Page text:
Bloodroot is native to eastern North America from about North Dakota and Oklahoma eastwards in both Canada and the U.S. It is a plant of the woodlands and rocky slopes. Shade is preferred, even quite dense shade. The clump will expand by rhizomes, though never as quickly as you would like. We also see it spread by seed, as we find new plants 20 or 30 feet away, across a pond where rhizomes couldn't go. Bloodroot is not all that picky on location, but prefers a leafy soil, slightly acid. Some books say that it will also grow in sun. I expect that is in the northern parts of its range, and not in the southern areas.
Although it is harder to find, you really need to have one of the double form, Sanguinaria canadensis 'Plena'. The flowers remind me of a tiny magnolia blossom. It seems to come up and bloom a little later than the single form, but it may just be because it is in a slightly cooler and shadier place than the others.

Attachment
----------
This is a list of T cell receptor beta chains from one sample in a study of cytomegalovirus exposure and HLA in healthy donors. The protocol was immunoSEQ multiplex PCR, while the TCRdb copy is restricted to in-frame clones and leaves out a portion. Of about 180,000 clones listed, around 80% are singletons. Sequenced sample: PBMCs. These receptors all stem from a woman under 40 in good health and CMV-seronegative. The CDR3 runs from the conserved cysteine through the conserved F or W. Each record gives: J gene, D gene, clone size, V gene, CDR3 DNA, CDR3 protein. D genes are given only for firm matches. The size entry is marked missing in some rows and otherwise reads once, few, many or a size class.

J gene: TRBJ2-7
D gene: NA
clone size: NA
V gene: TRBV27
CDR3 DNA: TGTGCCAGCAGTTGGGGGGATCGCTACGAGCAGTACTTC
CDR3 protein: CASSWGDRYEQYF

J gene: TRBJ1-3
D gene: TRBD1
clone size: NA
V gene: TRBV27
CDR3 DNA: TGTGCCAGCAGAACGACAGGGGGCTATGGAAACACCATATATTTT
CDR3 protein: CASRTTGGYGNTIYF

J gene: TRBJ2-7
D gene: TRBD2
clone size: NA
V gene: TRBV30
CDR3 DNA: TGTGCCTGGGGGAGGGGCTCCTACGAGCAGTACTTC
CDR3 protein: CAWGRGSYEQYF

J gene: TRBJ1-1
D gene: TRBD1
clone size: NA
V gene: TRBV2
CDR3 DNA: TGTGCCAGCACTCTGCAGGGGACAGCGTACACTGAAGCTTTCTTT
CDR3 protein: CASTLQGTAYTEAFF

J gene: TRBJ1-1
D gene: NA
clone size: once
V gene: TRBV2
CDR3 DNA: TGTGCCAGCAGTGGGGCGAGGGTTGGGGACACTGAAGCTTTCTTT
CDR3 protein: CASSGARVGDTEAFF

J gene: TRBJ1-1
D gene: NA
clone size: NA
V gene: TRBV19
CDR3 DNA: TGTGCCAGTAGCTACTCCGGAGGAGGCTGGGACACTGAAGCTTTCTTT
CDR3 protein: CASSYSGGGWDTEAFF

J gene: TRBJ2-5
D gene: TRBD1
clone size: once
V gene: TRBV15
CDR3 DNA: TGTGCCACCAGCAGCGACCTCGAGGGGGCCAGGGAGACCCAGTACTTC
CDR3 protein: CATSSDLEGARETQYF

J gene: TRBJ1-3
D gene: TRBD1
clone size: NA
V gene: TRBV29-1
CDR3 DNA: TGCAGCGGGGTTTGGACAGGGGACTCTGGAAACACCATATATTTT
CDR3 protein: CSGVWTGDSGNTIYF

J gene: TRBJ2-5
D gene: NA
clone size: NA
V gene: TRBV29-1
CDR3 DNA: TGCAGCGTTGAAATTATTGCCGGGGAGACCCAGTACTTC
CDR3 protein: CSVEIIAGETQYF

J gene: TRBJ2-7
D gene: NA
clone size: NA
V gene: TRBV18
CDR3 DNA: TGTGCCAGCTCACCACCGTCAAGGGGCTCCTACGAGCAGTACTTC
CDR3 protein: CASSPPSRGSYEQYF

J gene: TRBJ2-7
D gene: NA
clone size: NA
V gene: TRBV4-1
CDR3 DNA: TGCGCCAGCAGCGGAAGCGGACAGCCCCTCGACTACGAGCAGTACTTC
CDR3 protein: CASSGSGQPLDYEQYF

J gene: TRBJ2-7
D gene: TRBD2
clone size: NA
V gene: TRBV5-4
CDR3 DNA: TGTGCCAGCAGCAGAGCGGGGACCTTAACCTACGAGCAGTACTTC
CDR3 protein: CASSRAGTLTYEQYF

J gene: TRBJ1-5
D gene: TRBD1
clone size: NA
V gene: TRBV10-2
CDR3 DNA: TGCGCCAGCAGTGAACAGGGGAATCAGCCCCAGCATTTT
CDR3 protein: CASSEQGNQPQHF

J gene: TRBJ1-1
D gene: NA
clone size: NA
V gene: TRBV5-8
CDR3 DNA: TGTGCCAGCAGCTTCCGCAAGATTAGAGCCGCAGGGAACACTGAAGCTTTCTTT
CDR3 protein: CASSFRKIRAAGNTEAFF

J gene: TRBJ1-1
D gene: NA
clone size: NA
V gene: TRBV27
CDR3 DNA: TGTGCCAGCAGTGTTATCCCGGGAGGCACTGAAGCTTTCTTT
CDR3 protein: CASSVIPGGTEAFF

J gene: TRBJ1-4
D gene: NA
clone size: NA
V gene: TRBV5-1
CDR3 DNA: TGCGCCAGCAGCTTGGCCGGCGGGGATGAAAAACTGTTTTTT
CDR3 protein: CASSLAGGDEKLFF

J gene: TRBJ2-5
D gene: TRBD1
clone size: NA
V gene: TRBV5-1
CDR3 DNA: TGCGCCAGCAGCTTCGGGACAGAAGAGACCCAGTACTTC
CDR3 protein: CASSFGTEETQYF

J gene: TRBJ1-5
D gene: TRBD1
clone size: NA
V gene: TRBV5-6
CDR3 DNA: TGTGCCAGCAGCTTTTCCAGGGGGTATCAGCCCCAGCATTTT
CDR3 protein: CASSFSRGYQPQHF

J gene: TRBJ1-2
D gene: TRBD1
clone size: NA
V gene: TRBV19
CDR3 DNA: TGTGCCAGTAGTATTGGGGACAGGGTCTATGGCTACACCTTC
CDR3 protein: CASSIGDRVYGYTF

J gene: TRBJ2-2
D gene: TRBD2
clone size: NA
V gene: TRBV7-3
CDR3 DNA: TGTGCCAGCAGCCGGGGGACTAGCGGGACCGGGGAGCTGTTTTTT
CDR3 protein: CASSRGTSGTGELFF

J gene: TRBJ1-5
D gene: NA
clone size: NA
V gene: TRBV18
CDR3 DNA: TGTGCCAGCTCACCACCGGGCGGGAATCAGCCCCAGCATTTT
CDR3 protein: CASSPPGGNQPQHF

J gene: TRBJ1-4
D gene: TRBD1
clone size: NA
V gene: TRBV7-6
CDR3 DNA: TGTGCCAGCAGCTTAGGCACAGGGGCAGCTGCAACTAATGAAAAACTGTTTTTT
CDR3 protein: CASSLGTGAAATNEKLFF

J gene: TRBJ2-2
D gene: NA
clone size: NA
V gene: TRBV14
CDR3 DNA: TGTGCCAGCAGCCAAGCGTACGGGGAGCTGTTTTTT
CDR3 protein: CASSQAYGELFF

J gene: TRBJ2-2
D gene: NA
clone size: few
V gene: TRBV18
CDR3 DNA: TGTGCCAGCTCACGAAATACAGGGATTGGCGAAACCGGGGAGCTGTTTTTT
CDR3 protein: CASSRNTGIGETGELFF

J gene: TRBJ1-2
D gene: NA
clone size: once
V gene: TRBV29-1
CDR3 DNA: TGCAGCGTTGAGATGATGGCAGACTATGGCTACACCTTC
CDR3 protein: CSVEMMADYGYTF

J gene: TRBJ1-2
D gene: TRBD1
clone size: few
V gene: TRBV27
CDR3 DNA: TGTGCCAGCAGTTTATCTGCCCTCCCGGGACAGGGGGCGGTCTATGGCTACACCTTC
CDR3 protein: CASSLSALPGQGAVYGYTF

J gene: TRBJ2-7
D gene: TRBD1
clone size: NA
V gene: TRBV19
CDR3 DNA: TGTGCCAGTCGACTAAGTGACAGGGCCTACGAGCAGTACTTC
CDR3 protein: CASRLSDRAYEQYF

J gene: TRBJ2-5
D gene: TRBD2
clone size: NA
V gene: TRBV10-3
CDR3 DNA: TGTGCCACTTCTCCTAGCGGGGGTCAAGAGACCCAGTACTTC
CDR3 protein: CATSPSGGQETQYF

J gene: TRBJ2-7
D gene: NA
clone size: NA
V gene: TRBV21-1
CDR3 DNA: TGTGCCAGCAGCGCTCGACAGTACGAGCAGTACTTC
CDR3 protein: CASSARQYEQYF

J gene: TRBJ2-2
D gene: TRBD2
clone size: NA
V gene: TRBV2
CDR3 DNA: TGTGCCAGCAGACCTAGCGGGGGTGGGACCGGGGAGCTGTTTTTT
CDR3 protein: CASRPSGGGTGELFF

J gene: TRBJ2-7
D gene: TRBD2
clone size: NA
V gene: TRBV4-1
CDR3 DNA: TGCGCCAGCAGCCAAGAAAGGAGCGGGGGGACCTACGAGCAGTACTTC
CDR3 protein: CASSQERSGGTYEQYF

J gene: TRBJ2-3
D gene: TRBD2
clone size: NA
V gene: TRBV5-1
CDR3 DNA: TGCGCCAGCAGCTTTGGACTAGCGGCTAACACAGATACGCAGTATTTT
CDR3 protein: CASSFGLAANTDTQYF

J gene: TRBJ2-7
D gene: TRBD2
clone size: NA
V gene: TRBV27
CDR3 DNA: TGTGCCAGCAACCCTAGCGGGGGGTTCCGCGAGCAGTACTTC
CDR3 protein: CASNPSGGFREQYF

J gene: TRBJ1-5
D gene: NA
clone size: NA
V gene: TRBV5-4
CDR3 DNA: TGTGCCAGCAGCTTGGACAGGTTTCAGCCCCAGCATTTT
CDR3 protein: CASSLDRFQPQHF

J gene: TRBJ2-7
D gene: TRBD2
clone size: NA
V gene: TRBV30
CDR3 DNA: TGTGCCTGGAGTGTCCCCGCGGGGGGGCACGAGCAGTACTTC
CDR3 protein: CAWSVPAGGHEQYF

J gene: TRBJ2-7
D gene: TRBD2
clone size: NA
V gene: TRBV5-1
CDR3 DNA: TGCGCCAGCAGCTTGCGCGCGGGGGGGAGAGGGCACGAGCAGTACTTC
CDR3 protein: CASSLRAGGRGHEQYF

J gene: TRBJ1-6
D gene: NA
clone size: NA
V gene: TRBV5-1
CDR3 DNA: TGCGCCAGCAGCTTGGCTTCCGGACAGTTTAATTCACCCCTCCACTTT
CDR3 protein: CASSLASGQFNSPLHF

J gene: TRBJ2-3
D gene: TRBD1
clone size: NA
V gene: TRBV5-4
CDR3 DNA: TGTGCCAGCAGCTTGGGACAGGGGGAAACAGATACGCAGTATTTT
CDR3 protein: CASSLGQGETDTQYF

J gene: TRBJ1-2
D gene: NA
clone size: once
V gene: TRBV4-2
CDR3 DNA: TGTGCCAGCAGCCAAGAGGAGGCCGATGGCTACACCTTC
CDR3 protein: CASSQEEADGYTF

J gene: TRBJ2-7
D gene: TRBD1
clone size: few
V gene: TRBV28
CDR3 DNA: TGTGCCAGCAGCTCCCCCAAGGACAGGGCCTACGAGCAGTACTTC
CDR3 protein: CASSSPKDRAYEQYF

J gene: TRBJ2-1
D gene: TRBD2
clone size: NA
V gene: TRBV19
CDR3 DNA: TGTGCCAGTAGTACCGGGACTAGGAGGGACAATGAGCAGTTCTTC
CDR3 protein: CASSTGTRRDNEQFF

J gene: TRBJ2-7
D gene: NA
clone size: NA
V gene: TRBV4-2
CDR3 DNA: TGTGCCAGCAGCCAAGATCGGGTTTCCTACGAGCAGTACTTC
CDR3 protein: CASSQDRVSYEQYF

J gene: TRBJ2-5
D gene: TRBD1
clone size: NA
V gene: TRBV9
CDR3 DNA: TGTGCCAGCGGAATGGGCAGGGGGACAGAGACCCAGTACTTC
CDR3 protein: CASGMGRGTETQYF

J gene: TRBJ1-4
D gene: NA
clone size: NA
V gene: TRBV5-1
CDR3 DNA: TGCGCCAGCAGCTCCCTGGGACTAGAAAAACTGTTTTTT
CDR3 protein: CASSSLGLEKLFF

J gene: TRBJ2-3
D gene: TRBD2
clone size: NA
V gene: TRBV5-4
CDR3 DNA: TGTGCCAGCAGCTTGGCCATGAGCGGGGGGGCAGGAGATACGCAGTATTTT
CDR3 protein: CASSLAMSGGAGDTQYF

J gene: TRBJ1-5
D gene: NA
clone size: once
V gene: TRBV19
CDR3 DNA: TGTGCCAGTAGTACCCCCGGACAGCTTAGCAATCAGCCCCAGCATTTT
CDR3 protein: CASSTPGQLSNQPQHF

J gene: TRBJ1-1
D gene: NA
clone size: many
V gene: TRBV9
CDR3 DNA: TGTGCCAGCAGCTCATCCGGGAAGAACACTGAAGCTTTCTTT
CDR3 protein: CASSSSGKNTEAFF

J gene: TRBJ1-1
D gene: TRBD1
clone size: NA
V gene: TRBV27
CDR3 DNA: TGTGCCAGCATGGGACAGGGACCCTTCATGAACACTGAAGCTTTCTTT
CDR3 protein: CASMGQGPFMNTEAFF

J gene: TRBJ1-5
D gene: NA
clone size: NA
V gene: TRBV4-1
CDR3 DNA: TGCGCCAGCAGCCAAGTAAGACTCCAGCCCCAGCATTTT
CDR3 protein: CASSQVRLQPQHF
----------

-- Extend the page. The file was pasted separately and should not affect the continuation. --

I wish I had a picture of the bank across from our farm in Berks County Pennsylvania. Not sure why I never took one. Three kids under the age of 5 might be part of it. Anyway, at the intersection, on one corner there was a steep bank, maybe 6 or 8 feet tall and 20 or 30 feet long, totally covered in Bloodroot. Just gorgeous. I've never seen anything like it since. Even our hillside of Trilliums doesn't have quite the impact of that spot. I often wonder, in the spring, when I look at our tiny Bloodroot patches, if it's still there or it someone, in the interest of 'improvement' thought they should flatten out the bank for a driveway or something else. It would be a shame. I hope it's still there and someone else is enjoying it as much as I did.